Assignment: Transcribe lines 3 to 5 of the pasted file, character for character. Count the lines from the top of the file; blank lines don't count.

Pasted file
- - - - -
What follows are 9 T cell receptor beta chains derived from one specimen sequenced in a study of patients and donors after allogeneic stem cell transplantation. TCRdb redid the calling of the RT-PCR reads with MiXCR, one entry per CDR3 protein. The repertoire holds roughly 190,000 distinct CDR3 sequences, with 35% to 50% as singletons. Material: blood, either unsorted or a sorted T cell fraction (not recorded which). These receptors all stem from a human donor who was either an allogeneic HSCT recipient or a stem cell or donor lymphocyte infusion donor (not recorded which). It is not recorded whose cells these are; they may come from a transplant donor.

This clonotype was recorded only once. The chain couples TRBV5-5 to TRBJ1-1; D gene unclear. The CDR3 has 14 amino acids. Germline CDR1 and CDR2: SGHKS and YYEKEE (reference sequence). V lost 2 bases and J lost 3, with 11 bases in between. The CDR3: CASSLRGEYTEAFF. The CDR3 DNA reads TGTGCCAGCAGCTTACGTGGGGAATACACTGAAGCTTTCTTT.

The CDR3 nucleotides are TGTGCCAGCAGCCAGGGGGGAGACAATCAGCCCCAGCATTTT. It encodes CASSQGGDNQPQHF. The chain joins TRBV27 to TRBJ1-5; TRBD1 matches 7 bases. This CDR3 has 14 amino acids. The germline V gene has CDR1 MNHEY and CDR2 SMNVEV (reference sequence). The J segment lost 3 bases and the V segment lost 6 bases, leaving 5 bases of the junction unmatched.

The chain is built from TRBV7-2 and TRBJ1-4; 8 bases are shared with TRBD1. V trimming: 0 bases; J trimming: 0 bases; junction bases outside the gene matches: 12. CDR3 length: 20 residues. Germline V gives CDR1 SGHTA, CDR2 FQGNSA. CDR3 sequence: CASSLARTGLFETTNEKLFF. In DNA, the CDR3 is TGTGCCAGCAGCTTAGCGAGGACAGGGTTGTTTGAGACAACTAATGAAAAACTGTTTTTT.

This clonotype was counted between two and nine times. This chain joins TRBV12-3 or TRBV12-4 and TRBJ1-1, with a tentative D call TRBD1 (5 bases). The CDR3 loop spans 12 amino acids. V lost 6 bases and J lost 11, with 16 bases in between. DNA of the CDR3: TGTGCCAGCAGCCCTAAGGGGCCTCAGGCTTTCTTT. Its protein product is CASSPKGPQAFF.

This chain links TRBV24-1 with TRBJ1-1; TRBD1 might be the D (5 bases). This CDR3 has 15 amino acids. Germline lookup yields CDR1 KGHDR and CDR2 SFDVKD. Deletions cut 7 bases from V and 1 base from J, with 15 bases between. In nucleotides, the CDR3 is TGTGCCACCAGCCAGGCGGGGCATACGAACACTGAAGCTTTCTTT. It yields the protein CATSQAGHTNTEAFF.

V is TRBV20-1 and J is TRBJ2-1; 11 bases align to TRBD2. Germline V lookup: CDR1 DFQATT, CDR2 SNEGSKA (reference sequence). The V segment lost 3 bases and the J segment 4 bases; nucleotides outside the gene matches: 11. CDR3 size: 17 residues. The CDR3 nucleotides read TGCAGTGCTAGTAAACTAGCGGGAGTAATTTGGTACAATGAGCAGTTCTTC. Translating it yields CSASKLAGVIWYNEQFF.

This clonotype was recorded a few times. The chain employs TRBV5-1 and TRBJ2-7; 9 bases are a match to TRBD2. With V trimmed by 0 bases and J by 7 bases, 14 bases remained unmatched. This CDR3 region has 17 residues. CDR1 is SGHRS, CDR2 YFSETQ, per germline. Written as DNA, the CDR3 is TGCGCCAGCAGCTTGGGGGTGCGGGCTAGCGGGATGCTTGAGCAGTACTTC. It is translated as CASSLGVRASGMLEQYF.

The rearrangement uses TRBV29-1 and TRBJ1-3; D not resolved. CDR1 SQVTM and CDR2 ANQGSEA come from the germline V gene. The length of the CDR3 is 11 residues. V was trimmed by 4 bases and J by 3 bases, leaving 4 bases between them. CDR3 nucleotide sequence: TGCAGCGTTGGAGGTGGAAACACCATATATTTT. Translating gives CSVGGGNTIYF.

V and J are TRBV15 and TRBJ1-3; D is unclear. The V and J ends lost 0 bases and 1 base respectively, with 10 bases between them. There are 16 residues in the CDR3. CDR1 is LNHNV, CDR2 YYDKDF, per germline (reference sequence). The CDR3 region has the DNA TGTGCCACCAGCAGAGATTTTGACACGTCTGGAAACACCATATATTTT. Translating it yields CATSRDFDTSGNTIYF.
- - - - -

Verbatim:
The CDR3 nucleotides are TGTGCCAGCAGCCAGGGGGGAGACAATCAGCCCCAGCATTTT. It encodes CASSQGGDNQPQHF. The chain joins TRBV27 to TRBJ1-5; TRBD1 matches 7 bases. This CDR3 has 14 amino acids. The germline V gene has CDR1 MNHEY and CDR2 SMNVEV (reference sequence). The J segment lost 3 bases and the V segment lost 6 bases, leaving 5 bases of the junction unmatched.

The chain is built from TRBV7-2 and TRBJ1-4; 8 bases are shared with TRBD1. V trimming: 0 bases; J trimming: 0 bases; junction bases outside the gene matches: 12. CDR3 length: 20 residues. Germline V gives CDR1 SGHTA, CDR2 FQGNSA. CDR3 sequence: CASSLARTGLFETTNEKLFF. In DNA, the CDR3 is TGTGCCAGCAGCTTAGCGAGGACAGGGTTGTTTGAGACAACTAATGAAAAACTGTTTTTT.

This clonotype was counted between two and nine times. This chain joins TRBV12-3 or TRBV12-4 and TRBJ1-1, with a tentative D call TRBD1 (5 bases). The CDR3 loop spans 12 amino acids. V lost 6 bases and J lost 11, with 16 bases in between. DNA of the CDR3: TGTGCCAGCAGCCCTAAGGGGCCTCAGGCTTTCTTT. Its protein product is CASSPKGPQAFF.